For a natural introvert, conferences can be a tricky experience. There is an almost overwhelming constant interaction, listening, talking, speaking, questioning, and collaborating. However, that’t the thing that makes conferences incredibly valuable. Meeting and gathering in person is still crucial to ideas and projects even in this age of virtual meetings and presentations. This might not be good for the planet’s carbon footprint, but it is good for creativity.
I’m at the 126th annual meeting of the Astronomical Society of the Pacific. It’s not a very large meeting with roughly 100-150 participants, and it focuses on astronomy outreach and education, particularly in the Uniter States. There are several plenary sessions on a wide range of topics from new science standards to issues of diversity to training scientists to be good public communicators. I’ve gotten to know quite a few people in this lovely group over my last couple of years working in outreach and education.
Conferences like this get me excited and inspired. Sometimes it’s a solid idea, but more often it’s the very first stirrings of a concept along with a desire to get out there and really “make a difference.” It’s all too easy to forget those drives when you’re working day to day, especially if you don’t make time for creativity. That’s a thing I need to learn to do, still.
My ideas may not be grand, but I do have a wish-list of sorts of projects I’d like to accomplish or good ideas that need spreading. I’d like to widely tell the story of Grote Reber, the second ever radio astronomer and probably my favorite citizen scientist. A man who built a radio telescope in his spare time in an empty field and mapped the galaxy when the rest of the astronomy community didn’t think that the radio astronomy was even possible? Yeah, that’s a story to share. I’d like to help my friends at Dark Skies, Bright Kids finish writing up and disseminating their great ideas for hands-on astronomy lesson plans. There’s almost no end to the amazing things that can come out of graduate student enthusiasm, especially when you feed them.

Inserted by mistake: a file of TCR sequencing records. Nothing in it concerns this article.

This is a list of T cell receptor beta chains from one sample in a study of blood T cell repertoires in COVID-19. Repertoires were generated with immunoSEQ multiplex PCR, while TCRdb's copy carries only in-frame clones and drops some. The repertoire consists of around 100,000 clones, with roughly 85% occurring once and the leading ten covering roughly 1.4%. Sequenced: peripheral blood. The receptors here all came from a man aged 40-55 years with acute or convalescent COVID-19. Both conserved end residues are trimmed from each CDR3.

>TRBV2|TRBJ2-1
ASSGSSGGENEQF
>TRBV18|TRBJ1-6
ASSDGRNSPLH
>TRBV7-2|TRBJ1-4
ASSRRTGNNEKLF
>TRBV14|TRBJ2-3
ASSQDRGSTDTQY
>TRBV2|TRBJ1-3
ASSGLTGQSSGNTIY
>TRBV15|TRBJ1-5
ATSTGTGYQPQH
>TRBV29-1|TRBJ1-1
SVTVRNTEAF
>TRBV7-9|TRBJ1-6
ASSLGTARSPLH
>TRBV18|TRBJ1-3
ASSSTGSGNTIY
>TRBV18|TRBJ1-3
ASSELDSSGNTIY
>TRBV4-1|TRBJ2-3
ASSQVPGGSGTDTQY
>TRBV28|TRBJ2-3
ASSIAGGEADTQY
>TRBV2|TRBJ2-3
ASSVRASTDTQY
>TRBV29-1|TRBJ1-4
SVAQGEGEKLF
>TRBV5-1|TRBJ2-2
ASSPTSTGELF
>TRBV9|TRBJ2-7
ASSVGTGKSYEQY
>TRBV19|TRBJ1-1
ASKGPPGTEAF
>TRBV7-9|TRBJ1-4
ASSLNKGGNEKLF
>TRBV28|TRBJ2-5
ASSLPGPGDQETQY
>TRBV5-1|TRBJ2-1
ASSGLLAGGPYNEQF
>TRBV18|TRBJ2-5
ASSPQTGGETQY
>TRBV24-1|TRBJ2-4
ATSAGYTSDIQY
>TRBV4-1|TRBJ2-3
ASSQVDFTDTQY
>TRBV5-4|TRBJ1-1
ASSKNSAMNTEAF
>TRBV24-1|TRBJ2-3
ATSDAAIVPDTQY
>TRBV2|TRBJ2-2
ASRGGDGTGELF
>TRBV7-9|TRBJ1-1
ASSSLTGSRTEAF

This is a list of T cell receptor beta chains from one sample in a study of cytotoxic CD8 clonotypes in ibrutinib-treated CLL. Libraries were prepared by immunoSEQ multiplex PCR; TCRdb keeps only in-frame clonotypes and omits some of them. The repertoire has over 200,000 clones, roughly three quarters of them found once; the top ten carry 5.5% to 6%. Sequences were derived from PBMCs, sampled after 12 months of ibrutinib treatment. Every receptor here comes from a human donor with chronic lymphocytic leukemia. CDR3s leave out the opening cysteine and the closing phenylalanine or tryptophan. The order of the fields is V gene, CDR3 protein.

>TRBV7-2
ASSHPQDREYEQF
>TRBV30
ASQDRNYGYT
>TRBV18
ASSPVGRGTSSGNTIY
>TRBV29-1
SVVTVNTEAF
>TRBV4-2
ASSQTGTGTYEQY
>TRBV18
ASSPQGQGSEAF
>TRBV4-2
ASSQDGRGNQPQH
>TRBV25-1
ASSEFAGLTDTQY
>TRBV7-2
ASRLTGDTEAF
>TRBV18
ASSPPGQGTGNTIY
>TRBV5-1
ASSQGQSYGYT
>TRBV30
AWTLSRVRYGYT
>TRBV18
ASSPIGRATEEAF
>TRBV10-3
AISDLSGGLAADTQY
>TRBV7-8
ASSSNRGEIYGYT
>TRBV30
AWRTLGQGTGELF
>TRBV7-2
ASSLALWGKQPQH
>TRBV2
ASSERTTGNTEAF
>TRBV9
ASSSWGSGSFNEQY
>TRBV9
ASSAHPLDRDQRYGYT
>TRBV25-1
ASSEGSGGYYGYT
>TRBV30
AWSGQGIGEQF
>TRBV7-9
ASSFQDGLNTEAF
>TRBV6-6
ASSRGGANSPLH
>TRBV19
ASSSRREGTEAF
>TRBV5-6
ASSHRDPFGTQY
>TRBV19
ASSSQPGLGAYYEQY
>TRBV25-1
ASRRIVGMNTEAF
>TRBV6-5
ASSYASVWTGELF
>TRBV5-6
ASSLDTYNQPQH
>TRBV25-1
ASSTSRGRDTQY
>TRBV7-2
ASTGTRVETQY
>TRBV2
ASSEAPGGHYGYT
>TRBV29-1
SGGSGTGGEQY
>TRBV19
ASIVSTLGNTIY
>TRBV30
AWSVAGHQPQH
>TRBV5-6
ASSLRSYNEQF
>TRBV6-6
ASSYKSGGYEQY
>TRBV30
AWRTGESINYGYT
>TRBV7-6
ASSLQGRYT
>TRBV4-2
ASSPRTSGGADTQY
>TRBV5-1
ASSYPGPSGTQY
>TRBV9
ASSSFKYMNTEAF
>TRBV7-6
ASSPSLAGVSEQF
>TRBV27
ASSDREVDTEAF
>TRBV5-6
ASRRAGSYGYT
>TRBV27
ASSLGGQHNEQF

On a much broader level, I want to share the story of science. Now, there are lots and lots of us that are working on that, but I’d love to share particularly how darn COOL radio astronomy is. The science is interesting, the Universe is bizarre, the techniques are clever, and the people who do the work are interesting in their own right. For a time, I did work in the field, but I’ve turned more towards education and outreach to the point where I don’t actually do research anymore. It’s been a weird transition for me, though it’s clearly what I enjoy. But I’ve been there, even if for a little bit, and I’d like to share that story and experience. Not that I’d never like to do research again; I still have things I want to observe and questions I’d like to see answered! But that’s taken a back seat to the communication of science as far as my priorities go.
I’m involved in several projects where I get to do that, but I need to flesh out the details. Sometimes it takes just jumping in and starting something. Other times, I need to hang back and do a bit of research first. Most of all, I want to be effective at what I do, and that is a sentiment shared across the science education and outreach community. We like evidence, including evidence that we’re teaching something, that someone is learning something, and that we’re making a difference. Assessments and testing get a bad rap (often for good reason) but evaluating your impact is an important skill, one I’m just beginning to grasp.
So that’s my story, figuring out how to get the most bang for my communication buck. Speaking of bucks, I need to figure out how to pay the bills while I do it. I know I’m in the right place because if I was independently wealthy somehow, I’d keep doing all these things. I know I’m lucky, despite the anxiety and impostor syndrome that creep up once in a while.
Maybe you’re reading this and want to make some cool science communication happen with me? Let me know!